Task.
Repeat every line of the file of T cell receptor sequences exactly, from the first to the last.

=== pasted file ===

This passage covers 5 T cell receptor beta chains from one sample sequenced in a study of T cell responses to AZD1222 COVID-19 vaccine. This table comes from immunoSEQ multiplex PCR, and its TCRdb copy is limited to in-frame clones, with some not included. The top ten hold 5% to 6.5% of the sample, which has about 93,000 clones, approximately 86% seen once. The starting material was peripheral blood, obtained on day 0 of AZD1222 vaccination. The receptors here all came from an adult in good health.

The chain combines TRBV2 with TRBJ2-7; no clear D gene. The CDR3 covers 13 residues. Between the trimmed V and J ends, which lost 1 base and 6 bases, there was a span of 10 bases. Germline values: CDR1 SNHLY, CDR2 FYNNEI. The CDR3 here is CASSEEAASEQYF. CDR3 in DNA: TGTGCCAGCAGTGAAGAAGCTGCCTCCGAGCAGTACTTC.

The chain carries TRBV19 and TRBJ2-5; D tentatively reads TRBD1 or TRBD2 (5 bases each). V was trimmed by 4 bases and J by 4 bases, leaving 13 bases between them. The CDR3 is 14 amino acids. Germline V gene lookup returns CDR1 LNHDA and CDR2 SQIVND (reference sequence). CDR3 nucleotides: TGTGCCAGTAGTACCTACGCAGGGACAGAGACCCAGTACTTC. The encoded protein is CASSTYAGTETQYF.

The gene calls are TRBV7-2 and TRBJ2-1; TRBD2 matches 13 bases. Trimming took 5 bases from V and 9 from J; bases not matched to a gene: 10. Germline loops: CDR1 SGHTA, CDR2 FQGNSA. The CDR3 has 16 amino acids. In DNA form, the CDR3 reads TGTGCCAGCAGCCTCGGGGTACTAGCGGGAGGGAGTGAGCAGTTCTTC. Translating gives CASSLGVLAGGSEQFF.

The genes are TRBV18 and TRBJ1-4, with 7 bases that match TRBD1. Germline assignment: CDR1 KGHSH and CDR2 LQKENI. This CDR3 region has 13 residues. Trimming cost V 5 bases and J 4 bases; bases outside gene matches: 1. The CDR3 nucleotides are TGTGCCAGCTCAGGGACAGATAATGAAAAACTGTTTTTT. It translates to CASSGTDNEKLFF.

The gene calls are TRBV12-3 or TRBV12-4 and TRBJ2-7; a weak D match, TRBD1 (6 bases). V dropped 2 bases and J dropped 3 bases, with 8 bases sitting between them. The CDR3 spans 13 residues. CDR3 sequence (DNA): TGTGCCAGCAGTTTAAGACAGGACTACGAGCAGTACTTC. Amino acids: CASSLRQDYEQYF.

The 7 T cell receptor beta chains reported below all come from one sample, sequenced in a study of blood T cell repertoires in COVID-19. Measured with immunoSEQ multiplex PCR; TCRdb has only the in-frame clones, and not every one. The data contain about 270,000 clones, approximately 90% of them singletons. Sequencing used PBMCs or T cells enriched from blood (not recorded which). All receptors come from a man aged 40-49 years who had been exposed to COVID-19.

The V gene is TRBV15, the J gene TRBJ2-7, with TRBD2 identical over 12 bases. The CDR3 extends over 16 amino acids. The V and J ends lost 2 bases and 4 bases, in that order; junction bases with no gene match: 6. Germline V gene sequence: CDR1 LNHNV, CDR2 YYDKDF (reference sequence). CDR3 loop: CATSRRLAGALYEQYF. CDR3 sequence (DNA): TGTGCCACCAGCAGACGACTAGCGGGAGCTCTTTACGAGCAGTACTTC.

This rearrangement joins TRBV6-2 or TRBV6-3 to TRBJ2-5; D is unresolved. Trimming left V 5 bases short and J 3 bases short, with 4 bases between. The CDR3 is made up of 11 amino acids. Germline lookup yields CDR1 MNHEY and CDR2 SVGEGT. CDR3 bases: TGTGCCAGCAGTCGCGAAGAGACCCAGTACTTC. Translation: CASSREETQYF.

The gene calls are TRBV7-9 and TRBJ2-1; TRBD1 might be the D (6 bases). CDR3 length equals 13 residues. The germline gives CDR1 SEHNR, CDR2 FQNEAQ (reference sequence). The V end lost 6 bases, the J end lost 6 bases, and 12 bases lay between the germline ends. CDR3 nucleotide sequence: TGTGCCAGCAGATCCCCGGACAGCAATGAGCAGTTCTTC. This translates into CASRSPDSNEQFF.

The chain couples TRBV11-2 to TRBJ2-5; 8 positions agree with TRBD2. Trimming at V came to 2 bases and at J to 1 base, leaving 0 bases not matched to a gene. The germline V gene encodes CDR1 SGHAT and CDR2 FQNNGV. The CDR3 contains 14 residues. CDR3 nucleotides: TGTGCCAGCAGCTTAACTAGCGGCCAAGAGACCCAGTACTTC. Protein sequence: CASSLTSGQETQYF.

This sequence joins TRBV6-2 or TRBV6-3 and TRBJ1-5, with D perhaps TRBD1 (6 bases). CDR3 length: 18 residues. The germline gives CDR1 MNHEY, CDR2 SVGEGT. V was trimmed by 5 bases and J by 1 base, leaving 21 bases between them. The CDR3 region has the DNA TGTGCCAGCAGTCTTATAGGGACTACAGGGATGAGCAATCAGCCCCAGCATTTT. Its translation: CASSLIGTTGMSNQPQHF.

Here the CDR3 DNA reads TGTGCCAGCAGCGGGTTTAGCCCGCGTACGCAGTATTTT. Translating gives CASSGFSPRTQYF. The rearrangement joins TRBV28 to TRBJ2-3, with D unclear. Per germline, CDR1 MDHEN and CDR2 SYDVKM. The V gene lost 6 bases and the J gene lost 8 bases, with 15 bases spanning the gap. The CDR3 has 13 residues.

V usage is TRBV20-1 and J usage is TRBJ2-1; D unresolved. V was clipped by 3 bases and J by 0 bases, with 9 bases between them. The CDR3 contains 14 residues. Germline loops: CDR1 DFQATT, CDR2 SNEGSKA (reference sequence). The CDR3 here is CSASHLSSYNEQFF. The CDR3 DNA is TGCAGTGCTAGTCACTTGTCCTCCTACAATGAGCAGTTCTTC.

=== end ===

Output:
This passage covers 5 T cell receptor beta chains from one sample sequenced in a study of T cell responses to AZD1222 COVID-19 vaccine. This table comes from immunoSEQ multiplex PCR, and its TCRdb copy is limited to in-frame clones, with some not included. The top ten hold 5% to 6.5% of the sample, which has about 93,000 clones, approximately 86% seen once. The starting material was peripheral blood, obtained on day 0 of AZD1222 vaccination. The receptors here all came from an adult in good health.

The chain combines TRBV2 with TRBJ2-7; no clear D gene. The CDR3 covers 13 residues. Between the trimmed V and J ends, which lost 1 base and 6 bases, there was a span of 10 bases. Germline values: CDR1 SNHLY, CDR2 FYNNEI. The CDR3 here is CASSEEAASEQYF. CDR3 in DNA: TGTGCCAGCAGTGAAGAAGCTGCCTCCGAGCAGTACTTC.

The chain carries TRBV19 and TRBJ2-5; D tentatively reads TRBD1 or TRBD2 (5 bases each). V was trimmed by 4 bases and J by 4 bases, leaving 13 bases between them. The CDR3 is 14 amino acids. Germline V gene lookup returns CDR1 LNHDA and CDR2 SQIVND (reference sequence). CDR3 nucleotides: TGTGCCAGTAGTACCTACGCAGGGACAGAGACCCAGTACTTC. The encoded protein is CASSTYAGTETQYF.

The gene calls are TRBV7-2 and TRBJ2-1; TRBD2 matches 13 bases. Trimming took 5 bases from V and 9 from J; bases not matched to a gene: 10. Germline loops: CDR1 SGHTA, CDR2 FQGNSA. The CDR3 has 16 amino acids. In DNA form, the CDR3 reads TGTGCCAGCAGCCTCGGGGTACTAGCGGGAGGGAGTGAGCAGTTCTTC. Translating gives CASSLGVLAGGSEQFF.

The genes are TRBV18 and TRBJ1-4, with 7 bases that match TRBD1. Germline assignment: CDR1 KGHSH and CDR2 LQKENI. This CDR3 region has 13 residues. Trimming cost V 5 bases and J 4 bases; bases outside gene matches: 1. The CDR3 nucleotides are TGTGCCAGCTCAGGGACAGATAATGAAAAACTGTTTTTT. It translates to CASSGTDNEKLFF.

The gene calls are TRBV12-3 or TRBV12-4 and TRBJ2-7; a weak D match, TRBD1 (6 bases). V dropped 2 bases and J dropped 3 bases, with 8 bases sitting between them. The CDR3 spans 13 residues. CDR3 sequence (DNA): TGTGCCAGCAGTTTAAGACAGGACTACGAGCAGTACTTC. Amino acids: CASSLRQDYEQYF.

The 7 T cell receptor beta chains reported below all come from one sample, sequenced in a study of blood T cell repertoires in COVID-19. Measured with immunoSEQ multiplex PCR; TCRdb has only the in-frame clones, and not every one. The data contain about 270,000 clones, approximately 90% of them singletons. Sequencing used PBMCs or T cells enriched from blood (not recorded which). All receptors come from a man aged 40-49 years who had been exposed to COVID-19.

The V gene is TRBV15, the J gene TRBJ2-7, with TRBD2 identical over 12 bases. The CDR3 extends over 16 amino acids. The V and J ends lost 2 bases and 4 bases, in that order; junction bases with no gene match: 6. Germline V gene sequence: CDR1 LNHNV, CDR2 YYDKDF (reference sequence). CDR3 loop: CATSRRLAGALYEQYF. CDR3 sequence (DNA): TGTGCCACCAGCAGACGACTAGCGGGAGCTCTTTACGAGCAGTACTTC.

This rearrangement joins TRBV6-2 or TRBV6-3 to TRBJ2-5; D is unresolved. Trimming left V 5 bases short and J 3 bases short, with 4 bases between. The CDR3 is made up of 11 amino acids. Germline lookup yields CDR1 MNHEY and CDR2 SVGEGT. CDR3 bases: TGTGCCAGCAGTCGCGAAGAGACCCAGTACTTC. Translation: CASSREETQYF.

The gene calls are TRBV7-9 and TRBJ2-1; TRBD1 might be the D (6 bases). CDR3 length equals 13 residues. The germline gives CDR1 SEHNR, CDR2 FQNEAQ (reference sequence). The V end lost 6 bases, the J end lost 6 bases, and 12 bases lay between the germline ends. CDR3 nucleotide sequence: TGTGCCAGCAGATCCCCGGACAGCAATGAGCAGTTCTTC. This translates into CASRSPDSNEQFF.

The chain couples TRBV11-2 to TRBJ2-5; 8 positions agree with TRBD2. Trimming at V came to 2 bases and at J to 1 base, leaving 0 bases not matched to a gene. The germline V gene encodes CDR1 SGHAT and CDR2 FQNNGV. The CDR3 contains 14 residues. CDR3 nucleotides: TGTGCCAGCAGCTTAACTAGCGGCCAAGAGACCCAGTACTTC. Protein sequence: CASSLTSGQETQYF.

This sequence joins TRBV6-2 or TRBV6-3 and TRBJ1-5, with D perhaps TRBD1 (6 bases). CDR3 length: 18 residues. The germline gives CDR1 MNHEY, CDR2 SVGEGT. V was trimmed by 5 bases and J by 1 base, leaving 21 bases between them. The CDR3 region has the DNA TGTGCCAGCAGTCTTATAGGGACTACAGGGATGAGCAATCAGCCCCAGCATTTT. Its translation: CASSLIGTTGMSNQPQHF.

Here the CDR3 DNA reads TGTGCCAGCAGCGGGTTTAGCCCGCGTACGCAGTATTTT. Translating gives CASSGFSPRTQYF. The rearrangement joins TRBV28 to TRBJ2-3, with D unclear. Per germline, CDR1 MDHEN and CDR2 SYDVKM. The V gene lost 6 bases and the J gene lost 8 bases, with 15 bases spanning the gap. The CDR3 has 13 residues.

V usage is TRBV20-1 and J usage is TRBJ2-1; D unresolved. V was clipped by 3 bases and J by 0 bases, with 9 bases between them. The CDR3 contains 14 residues. Germline loops: CDR1 DFQATT, CDR2 SNEGSKA (reference sequence). The CDR3 here is CSASHLSSYNEQFF. The CDR3 DNA is TGCAGTGCTAGTCACTTGTCCTCCTACAATGAGCAGTTCTTC.